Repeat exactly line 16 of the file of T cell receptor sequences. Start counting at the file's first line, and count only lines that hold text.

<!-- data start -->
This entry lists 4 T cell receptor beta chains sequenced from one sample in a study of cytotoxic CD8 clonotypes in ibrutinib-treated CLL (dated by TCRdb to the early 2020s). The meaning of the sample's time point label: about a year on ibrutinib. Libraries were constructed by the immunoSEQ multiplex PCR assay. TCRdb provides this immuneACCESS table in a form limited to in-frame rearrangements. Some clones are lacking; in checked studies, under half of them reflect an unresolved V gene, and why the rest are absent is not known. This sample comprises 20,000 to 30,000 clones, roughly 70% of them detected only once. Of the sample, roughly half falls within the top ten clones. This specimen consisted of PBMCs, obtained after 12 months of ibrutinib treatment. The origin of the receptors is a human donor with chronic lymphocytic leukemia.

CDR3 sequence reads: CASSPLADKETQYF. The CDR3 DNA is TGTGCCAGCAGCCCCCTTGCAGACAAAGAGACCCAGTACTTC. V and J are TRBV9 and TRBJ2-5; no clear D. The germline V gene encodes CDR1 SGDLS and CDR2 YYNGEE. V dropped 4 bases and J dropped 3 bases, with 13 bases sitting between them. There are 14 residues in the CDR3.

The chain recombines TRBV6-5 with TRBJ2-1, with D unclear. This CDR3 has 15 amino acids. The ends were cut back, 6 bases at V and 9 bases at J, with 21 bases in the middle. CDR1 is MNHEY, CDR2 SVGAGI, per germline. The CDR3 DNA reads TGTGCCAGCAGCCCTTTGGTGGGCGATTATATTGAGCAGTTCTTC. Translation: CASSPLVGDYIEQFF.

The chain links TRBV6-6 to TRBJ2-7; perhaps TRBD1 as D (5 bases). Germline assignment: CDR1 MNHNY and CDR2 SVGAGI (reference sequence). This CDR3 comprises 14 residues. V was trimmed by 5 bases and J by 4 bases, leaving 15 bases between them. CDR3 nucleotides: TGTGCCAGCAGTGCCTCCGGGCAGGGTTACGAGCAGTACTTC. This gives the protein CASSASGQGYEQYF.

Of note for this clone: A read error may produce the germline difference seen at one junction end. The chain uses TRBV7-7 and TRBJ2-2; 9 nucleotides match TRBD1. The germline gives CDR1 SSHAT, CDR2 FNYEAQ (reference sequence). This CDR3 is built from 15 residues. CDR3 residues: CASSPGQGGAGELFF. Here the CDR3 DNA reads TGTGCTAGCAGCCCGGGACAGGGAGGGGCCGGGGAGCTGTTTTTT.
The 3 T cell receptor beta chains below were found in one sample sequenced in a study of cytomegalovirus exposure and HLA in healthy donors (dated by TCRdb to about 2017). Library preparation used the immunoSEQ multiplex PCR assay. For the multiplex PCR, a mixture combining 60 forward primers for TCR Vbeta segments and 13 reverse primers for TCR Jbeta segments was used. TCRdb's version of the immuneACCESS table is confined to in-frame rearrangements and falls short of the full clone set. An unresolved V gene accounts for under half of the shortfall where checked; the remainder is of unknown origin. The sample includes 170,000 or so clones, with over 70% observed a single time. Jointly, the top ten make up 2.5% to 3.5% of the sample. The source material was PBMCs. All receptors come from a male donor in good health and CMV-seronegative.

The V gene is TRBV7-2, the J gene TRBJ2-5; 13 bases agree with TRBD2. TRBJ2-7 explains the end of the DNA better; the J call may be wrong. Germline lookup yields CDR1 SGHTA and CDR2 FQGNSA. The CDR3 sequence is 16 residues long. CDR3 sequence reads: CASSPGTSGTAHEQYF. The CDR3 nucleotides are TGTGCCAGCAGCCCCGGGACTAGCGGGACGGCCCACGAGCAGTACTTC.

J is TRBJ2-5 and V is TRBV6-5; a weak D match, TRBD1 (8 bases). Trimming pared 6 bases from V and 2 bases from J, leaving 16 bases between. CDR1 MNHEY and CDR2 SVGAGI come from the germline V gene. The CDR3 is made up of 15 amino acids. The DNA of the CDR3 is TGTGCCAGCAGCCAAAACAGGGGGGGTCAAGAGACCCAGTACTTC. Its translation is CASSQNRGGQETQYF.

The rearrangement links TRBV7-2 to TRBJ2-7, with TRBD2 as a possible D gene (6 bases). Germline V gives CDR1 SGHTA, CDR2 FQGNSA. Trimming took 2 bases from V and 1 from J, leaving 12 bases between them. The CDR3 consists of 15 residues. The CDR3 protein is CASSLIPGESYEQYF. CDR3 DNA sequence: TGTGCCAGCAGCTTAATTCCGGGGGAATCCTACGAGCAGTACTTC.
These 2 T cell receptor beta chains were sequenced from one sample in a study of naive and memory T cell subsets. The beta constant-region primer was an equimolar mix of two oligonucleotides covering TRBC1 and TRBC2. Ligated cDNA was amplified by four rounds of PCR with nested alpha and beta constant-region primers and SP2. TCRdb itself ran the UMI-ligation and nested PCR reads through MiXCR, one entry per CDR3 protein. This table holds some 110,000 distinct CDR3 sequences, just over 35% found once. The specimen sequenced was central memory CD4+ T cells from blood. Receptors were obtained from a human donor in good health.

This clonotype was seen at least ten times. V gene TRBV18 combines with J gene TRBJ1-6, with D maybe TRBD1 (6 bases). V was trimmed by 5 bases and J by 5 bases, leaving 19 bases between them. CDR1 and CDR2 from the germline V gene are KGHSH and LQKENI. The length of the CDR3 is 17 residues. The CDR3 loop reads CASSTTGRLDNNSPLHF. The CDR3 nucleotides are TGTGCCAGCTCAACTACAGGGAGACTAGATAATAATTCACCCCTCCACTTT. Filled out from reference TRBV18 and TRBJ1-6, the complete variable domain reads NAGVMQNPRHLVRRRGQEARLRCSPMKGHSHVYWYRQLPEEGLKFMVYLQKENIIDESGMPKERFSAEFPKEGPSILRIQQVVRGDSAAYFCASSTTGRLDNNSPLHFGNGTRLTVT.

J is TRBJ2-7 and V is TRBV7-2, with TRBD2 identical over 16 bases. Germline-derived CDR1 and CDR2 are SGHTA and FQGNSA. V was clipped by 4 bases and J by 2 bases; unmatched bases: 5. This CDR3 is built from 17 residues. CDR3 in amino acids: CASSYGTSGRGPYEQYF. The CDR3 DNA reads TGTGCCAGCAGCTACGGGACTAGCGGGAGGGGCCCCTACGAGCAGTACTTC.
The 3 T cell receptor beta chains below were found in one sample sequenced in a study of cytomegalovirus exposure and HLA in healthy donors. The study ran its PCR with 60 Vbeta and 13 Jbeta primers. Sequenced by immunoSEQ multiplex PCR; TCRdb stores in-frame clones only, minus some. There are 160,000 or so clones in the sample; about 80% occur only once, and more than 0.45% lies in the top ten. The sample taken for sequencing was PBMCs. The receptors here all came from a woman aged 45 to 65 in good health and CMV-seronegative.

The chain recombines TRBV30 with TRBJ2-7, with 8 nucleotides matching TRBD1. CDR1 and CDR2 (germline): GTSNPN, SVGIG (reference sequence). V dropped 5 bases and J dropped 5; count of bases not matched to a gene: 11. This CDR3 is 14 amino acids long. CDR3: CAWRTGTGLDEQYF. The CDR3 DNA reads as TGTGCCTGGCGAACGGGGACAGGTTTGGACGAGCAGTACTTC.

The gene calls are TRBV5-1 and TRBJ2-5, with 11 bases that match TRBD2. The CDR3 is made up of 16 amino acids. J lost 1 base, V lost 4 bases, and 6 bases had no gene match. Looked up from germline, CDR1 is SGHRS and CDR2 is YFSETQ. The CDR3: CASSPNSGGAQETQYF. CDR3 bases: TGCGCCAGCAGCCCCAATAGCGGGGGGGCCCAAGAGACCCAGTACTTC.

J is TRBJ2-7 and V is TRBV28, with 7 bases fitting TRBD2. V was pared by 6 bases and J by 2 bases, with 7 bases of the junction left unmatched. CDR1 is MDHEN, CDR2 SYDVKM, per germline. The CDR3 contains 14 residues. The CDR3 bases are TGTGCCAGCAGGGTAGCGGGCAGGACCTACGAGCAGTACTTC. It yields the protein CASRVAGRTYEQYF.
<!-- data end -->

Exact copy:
J is TRBJ2-7 and V is TRBV28, with 7 bases fitting TRBD2. V was pared by 6 bases and J by 2 bases, with 7 bases of the junction left unmatched. CDR1 is MDHEN, CDR2 SYDVKM, per germline. The CDR3 contains 14 residues. The CDR3 bases are TGTGCCAGCAGGGTAGCGGGCAGGACCTACGAGCAGTACTTC. It yields the protein CASRVAGRTYEQYF.